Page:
In 1858, Attorney General Jeremiah S. Black issued an opinion on the patentability of a “new and useful machine invented by a slave.”
He needed only three sentences to explain that an invention by an enslaved inventor could not be patented. The Attorney General relied on the Supreme Court’s holding the previous year in Dred Scott v. Sandford that African Americans were not citizens, whether free or enslaved.
Without the ability to swear an oath of citizenship, enslaved persons could not apply for patents.
This reasoning also placed free African Americans outside the bounds of patent law.
Further, the Attorney General declared that the owner of an enslaved inventor could not patent the invention,
as the owner was barred by the statutory requirement that only the “original and first inventor” could receive a patent.
His opinion, Invention of a Slave, created a formal racial barrier to the United States patent system, which free African Americans had previously accessed.
Both enslavers and anti-slavery advocates expressed outrage about the opinion, but amid the national tumult over slavery that Dred Scott singularly failed to resolve, the controversy was soon overtaken by events in Bleeding Kansas, the presidential election of 1860, secession, and, ultimately, the Civil War (1861–1865). Within a few years, the law changed. Edward Bates, Attorney General under President Abraham Lincoln, issued an opinion stating that, contrary to Dred Scott, all natural-born Americans regardless of color or race were citizens, and the Reconstruction Amendments and early federal civil rights legislation abolished the law of slavery, rendering Invention of a Slave obsolete.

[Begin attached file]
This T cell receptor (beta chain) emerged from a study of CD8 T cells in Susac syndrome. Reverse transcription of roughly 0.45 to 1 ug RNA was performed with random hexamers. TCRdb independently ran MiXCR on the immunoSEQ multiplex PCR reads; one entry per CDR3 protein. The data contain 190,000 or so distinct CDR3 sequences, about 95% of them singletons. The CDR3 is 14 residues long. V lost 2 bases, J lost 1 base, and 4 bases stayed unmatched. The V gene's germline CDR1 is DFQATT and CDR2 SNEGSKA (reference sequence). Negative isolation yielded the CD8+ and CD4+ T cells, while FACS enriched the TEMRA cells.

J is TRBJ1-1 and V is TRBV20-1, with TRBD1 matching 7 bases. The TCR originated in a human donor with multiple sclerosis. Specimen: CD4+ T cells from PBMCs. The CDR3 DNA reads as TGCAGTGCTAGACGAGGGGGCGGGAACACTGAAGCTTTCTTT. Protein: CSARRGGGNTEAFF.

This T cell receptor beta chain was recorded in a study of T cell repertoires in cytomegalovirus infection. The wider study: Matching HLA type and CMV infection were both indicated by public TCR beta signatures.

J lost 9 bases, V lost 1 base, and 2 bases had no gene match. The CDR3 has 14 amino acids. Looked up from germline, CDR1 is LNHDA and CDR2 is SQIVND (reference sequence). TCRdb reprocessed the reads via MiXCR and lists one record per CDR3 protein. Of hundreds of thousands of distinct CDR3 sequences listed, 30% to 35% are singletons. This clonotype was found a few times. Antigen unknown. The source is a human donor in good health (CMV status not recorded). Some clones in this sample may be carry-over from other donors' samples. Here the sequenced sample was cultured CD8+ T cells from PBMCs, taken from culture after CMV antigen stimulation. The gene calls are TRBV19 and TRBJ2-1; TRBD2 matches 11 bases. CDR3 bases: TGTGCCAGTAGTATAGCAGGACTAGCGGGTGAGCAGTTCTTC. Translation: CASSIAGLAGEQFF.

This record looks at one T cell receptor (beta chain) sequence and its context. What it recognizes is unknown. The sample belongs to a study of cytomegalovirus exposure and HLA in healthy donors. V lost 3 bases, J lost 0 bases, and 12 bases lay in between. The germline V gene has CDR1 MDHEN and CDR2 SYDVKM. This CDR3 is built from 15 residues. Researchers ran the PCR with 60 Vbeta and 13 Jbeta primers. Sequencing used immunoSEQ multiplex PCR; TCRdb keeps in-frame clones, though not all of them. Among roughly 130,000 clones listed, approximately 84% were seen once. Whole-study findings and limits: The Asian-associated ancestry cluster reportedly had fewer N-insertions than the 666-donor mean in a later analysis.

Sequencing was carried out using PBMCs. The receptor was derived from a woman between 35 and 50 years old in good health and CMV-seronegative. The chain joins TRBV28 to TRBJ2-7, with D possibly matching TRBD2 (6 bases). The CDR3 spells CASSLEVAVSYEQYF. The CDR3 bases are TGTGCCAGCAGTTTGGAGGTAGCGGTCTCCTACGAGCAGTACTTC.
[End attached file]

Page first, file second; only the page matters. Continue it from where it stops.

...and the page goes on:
As lawyers, we have a collective memory, curated by law reviews, as well as by published cases, treatises, and the content of law school classes—a memory both continuous and changeable.
Invention of a Slave was dropped from that memory, uncited in judicial opinions and infrequently discussed, even in patent law scholarship.
As legal scholar Brian Frye explained when analyzing the opinion as “a forgotten IP case,” lawyers forgot it for “the best reason.”
The formal racial barrier to patents it had erected was swept away, never to return.
While there are sound reasons why lawyers do not continue to cite and discuss obsolete rulings, there are always exceptions.
The national controversy that prompted Dred Scott, the heated debates about the opinion after it issued, and the bloody war and constitutional changes that rendered it obsolete have kept that opinion in the pantheon of significant cases we continue to teach and discuss.
Invention of a Slave appears to be a mere footnote to that significant opinion. The epic saga of Dred and Harriett Scott and their multiple legal battles became a matter of national import as their fight for freedom ended up in the Supreme Court.
The brief attorney general opinion, in contrast, echoes the same “struggle over the ideology of slavery” within the “microcosm” of the patent office, a minor bureau of the antebellum government.
Even as a small-scale story of slavery in the antebellum United States, Invention of a Slave provides a poignant example of the contradictions between humanity and property that challenged and distorted American law in a slave society.
It forces us to acknowledge that the ideology of slavery reached into the technical bureaucracy of the patent office, an area of law and of the administrative state frequently considered outside politics.
The dry lines of the opinion expose the breathtaking claim by an enslaver to the mental labor of another person—an ultimate claim of whiteness as intellectual property—and another frontier in the “myriad and nefarious uses of slave property.”
These features make Invention of a Slave a story worth remembering.
One of history’s projects is the recovery of missing stories. This goal has always been urgently foregrounded in African American history as a corrective to the whitewashed narrative that dominated professionalized history in the United States from its late-nineteenth-century inception.